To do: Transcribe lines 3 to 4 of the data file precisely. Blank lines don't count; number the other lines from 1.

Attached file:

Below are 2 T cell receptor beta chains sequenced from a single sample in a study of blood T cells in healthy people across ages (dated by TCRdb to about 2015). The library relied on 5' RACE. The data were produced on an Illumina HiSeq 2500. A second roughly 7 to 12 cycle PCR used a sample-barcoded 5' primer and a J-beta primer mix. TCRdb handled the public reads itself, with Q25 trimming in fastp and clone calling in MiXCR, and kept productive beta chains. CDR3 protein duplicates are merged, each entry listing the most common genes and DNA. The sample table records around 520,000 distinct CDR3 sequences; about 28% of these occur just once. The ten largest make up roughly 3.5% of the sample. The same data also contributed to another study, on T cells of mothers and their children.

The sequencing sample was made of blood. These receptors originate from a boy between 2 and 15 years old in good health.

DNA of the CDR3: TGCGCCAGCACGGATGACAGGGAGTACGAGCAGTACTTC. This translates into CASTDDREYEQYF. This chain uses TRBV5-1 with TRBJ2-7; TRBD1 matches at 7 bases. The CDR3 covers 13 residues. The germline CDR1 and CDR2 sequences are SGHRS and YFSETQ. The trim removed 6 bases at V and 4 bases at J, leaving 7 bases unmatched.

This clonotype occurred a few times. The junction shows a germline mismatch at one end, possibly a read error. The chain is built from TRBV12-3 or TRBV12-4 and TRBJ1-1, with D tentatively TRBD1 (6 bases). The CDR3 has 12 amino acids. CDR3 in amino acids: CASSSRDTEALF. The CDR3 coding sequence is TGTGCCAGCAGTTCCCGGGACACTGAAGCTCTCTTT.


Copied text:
DNA of the CDR3: TGCGCCAGCACGGATGACAGGGAGTACGAGCAGTACTTC. This translates into CASTDDREYEQYF. This chain uses TRBV5-1 with TRBJ2-7; TRBD1 matches at 7 bases. The CDR3 covers 13 residues. The germline CDR1 and CDR2 sequences are SGHRS and YFSETQ. The trim removed 6 bases at V and 4 bases at J, leaving 7 bases unmatched.

This clonotype occurred a few times. The junction shows a germline mismatch at one end, possibly a read error. The chain is built from TRBV12-3 or TRBV12-4 and TRBJ1-1, with D tentatively TRBD1 (6 bases). The CDR3 has 12 amino acids. CDR3 in amino acids: CASSSRDTEALF. The CDR3 coding sequence is TGTGCCAGCAGTTCCCGGGACACTGAAGCTCTCTTT.